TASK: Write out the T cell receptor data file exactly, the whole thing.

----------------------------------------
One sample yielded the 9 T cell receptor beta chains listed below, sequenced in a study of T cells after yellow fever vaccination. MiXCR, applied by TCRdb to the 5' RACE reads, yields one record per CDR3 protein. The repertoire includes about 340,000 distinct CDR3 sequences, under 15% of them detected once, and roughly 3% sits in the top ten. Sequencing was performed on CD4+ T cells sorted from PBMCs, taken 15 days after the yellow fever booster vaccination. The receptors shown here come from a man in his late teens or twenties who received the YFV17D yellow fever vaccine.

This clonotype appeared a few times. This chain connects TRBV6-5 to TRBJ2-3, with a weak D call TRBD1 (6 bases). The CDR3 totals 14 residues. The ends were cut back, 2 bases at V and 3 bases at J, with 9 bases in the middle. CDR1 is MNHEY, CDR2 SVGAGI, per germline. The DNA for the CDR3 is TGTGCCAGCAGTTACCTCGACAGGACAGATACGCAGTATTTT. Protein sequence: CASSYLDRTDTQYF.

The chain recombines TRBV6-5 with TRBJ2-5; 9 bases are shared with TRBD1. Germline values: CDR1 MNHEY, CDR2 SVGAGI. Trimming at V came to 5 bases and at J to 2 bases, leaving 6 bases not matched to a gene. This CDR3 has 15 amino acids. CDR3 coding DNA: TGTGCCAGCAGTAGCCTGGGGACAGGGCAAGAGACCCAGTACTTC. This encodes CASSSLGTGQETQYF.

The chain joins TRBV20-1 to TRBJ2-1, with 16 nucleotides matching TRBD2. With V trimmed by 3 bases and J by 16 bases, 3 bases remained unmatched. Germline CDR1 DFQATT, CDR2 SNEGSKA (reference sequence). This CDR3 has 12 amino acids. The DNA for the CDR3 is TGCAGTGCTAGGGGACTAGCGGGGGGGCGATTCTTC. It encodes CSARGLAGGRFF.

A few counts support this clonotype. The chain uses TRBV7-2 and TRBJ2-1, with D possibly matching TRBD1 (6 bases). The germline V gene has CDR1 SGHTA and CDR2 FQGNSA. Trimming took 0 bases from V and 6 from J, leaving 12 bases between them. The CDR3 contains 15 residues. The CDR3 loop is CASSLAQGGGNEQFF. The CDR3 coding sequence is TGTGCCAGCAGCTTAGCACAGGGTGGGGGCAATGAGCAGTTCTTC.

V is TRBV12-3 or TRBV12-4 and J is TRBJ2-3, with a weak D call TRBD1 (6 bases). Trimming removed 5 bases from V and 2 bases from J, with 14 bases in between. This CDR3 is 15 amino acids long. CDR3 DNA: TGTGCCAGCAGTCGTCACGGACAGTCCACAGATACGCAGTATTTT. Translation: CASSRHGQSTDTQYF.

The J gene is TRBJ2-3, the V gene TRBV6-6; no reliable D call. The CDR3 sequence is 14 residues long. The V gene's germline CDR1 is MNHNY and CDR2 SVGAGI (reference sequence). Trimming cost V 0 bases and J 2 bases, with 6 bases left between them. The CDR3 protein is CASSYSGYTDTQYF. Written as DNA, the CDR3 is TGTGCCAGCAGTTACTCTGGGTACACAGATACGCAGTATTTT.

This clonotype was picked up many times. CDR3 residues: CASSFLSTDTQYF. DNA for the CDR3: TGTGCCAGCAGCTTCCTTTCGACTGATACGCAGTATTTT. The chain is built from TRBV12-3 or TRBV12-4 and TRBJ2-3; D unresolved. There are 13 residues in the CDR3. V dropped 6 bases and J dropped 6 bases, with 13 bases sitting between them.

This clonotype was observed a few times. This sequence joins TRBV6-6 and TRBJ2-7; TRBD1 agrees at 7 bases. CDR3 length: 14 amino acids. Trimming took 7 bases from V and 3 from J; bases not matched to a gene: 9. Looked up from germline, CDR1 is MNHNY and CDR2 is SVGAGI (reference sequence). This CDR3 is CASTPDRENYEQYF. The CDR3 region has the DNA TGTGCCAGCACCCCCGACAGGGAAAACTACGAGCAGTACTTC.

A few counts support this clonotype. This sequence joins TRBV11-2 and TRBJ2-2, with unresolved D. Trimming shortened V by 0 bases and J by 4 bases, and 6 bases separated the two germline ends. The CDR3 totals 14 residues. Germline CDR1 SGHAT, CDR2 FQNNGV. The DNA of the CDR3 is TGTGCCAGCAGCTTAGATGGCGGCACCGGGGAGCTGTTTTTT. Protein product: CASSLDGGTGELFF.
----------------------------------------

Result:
One sample yielded the 9 T cell receptor beta chains listed below, sequenced in a study of T cells after yellow fever vaccination. MiXCR, applied by TCRdb to the 5' RACE reads, yields one record per CDR3 protein. The repertoire includes about 340,000 distinct CDR3 sequences, under 15% of them detected once, and roughly 3% sits in the top ten. Sequencing was performed on CD4+ T cells sorted from PBMCs, taken 15 days after the yellow fever booster vaccination. The receptors shown here come from a man in his late teens or twenties who received the YFV17D yellow fever vaccine.

This clonotype appeared a few times. This chain connects TRBV6-5 to TRBJ2-3, with a weak D call TRBD1 (6 bases). The CDR3 totals 14 residues. The ends were cut back, 2 bases at V and 3 bases at J, with 9 bases in the middle. CDR1 is MNHEY, CDR2 SVGAGI, per germline. The DNA for the CDR3 is TGTGCCAGCAGTTACCTCGACAGGACAGATACGCAGTATTTT. Protein sequence: CASSYLDRTDTQYF.

The chain recombines TRBV6-5 with TRBJ2-5; 9 bases are shared with TRBD1. Germline values: CDR1 MNHEY, CDR2 SVGAGI. Trimming at V came to 5 bases and at J to 2 bases, leaving 6 bases not matched to a gene. This CDR3 has 15 amino acids. CDR3 coding DNA: TGTGCCAGCAGTAGCCTGGGGACAGGGCAAGAGACCCAGTACTTC. This encodes CASSSLGTGQETQYF.

The chain joins TRBV20-1 to TRBJ2-1, with 16 nucleotides matching TRBD2. With V trimmed by 3 bases and J by 16 bases, 3 bases remained unmatched. Germline CDR1 DFQATT, CDR2 SNEGSKA (reference sequence). This CDR3 has 12 amino acids. The DNA for the CDR3 is TGCAGTGCTAGGGGACTAGCGGGGGGGCGATTCTTC. It encodes CSARGLAGGRFF.

A few counts support this clonotype. The chain uses TRBV7-2 and TRBJ2-1, with D possibly matching TRBD1 (6 bases). The germline V gene has CDR1 SGHTA and CDR2 FQGNSA. Trimming took 0 bases from V and 6 from J, leaving 12 bases between them. The CDR3 contains 15 residues. The CDR3 loop is CASSLAQGGGNEQFF. The CDR3 coding sequence is TGTGCCAGCAGCTTAGCACAGGGTGGGGGCAATGAGCAGTTCTTC.

V is TRBV12-3 or TRBV12-4 and J is TRBJ2-3, with a weak D call TRBD1 (6 bases). Trimming removed 5 bases from V and 2 bases from J, with 14 bases in between. This CDR3 is 15 amino acids long. CDR3 DNA: TGTGCCAGCAGTCGTCACGGACAGTCCACAGATACGCAGTATTTT. Translation: CASSRHGQSTDTQYF.

The J gene is TRBJ2-3, the V gene TRBV6-6; no reliable D call. The CDR3 sequence is 14 residues long. The V gene's germline CDR1 is MNHNY and CDR2 SVGAGI (reference sequence). Trimming cost V 0 bases and J 2 bases, with 6 bases left between them. The CDR3 protein is CASSYSGYTDTQYF. Written as DNA, the CDR3 is TGTGCCAGCAGTTACTCTGGGTACACAGATACGCAGTATTTT.

This clonotype was picked up many times. CDR3 residues: CASSFLSTDTQYF. DNA for the CDR3: TGTGCCAGCAGCTTCCTTTCGACTGATACGCAGTATTTT. The chain is built from TRBV12-3 or TRBV12-4 and TRBJ2-3; D unresolved. There are 13 residues in the CDR3. V dropped 6 bases and J dropped 6 bases, with 13 bases sitting between them.

This clonotype was observed a few times. This sequence joins TRBV6-6 and TRBJ2-7; TRBD1 agrees at 7 bases. CDR3 length: 14 amino acids. Trimming took 7 bases from V and 3 from J; bases not matched to a gene: 9. Looked up from germline, CDR1 is MNHNY and CDR2 is SVGAGI (reference sequence). This CDR3 is CASTPDRENYEQYF. The CDR3 region has the DNA TGTGCCAGCACCCCCGACAGGGAAAACTACGAGCAGTACTTC.

A few counts support this clonotype. This sequence joins TRBV11-2 and TRBJ2-2, with unresolved D. Trimming shortened V by 0 bases and J by 4 bases, and 6 bases separated the two germline ends. The CDR3 totals 14 residues. Germline CDR1 SGHAT, CDR2 FQNNGV. The DNA of the CDR3 is TGTGCCAGCAGCTTAGATGGCGGCACCGGGGAGCTGTTTTTT. Protein product: CASSLDGGTGELFF.